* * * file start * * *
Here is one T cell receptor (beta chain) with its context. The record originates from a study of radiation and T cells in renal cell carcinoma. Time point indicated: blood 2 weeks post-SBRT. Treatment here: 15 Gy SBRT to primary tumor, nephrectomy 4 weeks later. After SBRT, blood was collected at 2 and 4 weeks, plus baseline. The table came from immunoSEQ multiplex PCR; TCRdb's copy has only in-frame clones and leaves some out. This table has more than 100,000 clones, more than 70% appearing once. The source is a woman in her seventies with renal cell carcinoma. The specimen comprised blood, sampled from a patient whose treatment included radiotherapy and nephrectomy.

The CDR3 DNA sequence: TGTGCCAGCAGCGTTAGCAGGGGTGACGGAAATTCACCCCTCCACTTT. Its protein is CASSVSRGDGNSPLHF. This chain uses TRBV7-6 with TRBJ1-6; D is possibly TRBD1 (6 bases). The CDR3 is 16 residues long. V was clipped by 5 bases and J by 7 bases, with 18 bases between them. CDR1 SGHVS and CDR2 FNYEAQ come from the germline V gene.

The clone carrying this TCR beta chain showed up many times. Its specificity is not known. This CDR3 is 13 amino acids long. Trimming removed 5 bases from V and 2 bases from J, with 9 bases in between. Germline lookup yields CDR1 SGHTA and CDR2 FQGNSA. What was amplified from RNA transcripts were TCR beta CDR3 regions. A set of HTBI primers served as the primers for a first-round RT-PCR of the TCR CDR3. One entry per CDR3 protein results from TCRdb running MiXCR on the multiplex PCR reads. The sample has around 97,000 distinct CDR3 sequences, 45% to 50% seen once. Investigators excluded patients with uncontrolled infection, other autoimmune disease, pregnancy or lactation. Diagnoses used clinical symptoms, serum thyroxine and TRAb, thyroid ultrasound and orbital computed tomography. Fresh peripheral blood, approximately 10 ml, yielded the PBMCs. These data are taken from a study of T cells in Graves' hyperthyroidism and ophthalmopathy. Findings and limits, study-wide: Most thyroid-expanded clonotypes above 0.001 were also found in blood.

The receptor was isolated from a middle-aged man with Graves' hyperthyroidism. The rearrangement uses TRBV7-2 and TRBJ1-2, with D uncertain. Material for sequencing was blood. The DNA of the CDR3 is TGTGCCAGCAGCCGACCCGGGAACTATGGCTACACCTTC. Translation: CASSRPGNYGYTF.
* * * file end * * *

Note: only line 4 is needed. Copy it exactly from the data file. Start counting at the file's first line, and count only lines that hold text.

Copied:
The receptor was isolated from a middle-aged man with Graves' hyperthyroidism. The rearrangement uses TRBV7-2 and TRBJ1-2, with D uncertain. Material for sequencing was blood. The DNA of the CDR3 is TGTGCCAGCAGCCGACCCGGGAACTATGGCTACACCTTC. Translation: CASSRPGNYGYTF.